The proper way is the one described in the recipe you are making.
All of the variations you listed above will give you a fruit puree, for any berry (or even other fruit) you choose. The purees will of taste differently depending on how you make them, but none of them is somehow less "proper" than the other.
It is the recipe author's job to choose a preparation method in which the puree's texture and taste harmonizes best with the rest of the recipe. So, just follow it, and you will get the intended result.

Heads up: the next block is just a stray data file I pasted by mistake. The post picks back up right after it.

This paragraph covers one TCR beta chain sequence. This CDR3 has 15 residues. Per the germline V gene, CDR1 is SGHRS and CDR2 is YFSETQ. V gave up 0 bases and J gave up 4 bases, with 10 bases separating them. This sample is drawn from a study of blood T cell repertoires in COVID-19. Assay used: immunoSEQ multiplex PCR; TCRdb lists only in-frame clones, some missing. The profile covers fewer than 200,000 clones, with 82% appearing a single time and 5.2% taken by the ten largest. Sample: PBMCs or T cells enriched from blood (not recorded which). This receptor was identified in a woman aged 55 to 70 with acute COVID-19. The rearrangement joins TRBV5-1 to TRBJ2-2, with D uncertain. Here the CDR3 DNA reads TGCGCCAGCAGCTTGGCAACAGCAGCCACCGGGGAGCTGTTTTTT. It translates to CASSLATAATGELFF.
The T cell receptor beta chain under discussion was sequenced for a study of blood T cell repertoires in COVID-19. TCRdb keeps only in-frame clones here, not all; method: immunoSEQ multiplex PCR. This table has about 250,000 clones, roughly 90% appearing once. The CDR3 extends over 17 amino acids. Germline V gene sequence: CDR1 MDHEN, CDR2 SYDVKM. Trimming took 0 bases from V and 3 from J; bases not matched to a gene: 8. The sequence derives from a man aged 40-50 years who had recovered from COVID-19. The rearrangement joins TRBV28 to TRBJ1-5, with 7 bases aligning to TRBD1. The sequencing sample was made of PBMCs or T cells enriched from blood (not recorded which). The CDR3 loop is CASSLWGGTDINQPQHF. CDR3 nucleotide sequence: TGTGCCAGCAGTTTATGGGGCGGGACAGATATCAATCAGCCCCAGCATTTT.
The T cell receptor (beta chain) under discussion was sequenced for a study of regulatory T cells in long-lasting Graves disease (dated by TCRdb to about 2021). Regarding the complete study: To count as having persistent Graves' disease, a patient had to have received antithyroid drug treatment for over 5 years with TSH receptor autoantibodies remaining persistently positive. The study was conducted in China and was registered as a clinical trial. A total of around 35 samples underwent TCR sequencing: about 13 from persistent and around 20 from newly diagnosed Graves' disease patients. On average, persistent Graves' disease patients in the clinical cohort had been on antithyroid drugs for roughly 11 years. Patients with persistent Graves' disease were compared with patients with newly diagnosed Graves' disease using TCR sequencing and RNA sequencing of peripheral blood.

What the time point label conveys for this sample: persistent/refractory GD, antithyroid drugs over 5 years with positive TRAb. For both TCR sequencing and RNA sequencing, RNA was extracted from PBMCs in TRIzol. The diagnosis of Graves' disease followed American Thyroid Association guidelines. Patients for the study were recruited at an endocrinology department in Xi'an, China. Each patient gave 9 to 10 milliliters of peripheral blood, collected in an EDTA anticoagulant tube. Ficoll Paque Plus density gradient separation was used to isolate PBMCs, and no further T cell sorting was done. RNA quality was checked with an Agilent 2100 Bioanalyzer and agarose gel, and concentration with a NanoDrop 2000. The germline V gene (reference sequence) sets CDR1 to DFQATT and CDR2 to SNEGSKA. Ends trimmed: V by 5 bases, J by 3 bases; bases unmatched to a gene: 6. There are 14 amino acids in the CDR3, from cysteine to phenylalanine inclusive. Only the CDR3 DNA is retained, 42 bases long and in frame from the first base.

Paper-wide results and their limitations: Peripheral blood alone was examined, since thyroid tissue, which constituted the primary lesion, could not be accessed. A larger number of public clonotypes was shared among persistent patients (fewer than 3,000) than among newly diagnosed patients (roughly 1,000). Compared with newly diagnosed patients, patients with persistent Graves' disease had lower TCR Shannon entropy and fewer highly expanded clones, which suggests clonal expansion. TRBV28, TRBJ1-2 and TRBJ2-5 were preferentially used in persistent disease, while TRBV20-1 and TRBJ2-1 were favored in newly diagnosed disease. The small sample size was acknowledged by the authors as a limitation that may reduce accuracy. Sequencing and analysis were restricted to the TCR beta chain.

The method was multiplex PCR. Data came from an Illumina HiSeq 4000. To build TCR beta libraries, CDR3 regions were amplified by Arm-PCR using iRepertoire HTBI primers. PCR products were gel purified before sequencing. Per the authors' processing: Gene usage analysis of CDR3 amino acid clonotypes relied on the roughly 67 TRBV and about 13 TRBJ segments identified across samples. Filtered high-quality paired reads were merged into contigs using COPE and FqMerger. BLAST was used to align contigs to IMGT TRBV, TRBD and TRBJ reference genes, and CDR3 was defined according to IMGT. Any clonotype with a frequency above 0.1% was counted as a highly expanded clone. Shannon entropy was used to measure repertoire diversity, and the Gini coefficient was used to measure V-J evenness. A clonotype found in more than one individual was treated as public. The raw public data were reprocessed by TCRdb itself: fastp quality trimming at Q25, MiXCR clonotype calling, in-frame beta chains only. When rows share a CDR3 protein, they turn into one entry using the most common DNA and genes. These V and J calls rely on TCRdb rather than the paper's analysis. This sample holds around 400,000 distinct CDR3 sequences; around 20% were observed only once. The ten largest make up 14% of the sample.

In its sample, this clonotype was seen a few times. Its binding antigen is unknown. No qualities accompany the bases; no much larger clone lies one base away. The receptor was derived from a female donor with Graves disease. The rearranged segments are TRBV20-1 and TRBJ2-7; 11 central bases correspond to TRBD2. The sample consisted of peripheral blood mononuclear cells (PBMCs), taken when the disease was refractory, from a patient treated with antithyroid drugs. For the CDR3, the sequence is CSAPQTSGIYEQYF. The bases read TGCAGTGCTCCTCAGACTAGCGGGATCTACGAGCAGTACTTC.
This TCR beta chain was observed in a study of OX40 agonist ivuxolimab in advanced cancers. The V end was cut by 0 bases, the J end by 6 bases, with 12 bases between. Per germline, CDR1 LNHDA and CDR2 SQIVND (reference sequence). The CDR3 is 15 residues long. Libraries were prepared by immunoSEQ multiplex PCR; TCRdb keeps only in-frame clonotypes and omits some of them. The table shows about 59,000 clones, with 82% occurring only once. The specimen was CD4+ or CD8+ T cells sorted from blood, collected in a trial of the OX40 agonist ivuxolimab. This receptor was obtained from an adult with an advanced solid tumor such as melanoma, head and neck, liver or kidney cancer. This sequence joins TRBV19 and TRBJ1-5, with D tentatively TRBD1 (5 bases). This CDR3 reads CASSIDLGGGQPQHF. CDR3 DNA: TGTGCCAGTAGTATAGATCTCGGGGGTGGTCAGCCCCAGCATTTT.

There are two cases in what you listed in which the combination of preparation steps could be problematic (so if you see it in a recipe, you should choose another recipe). First, if you have small seeds (such as a raspberry or blackberry) and need a seedless puree, but use a bladed implement like a food processor or a blender before straining. In that case, you will most likely end up with sharp seed pieces that are left in after straining, defeating the purpose of a seedless puree. Second, thickeners need the correct conditions to work. As you listed pectin, you have to make sure that you are within the correct ratios of sugar and acidity for the type of pectin you are using, and you have to warm the puree to the needed temperature. With other thickeners, you have to again ensure that their requirements are met.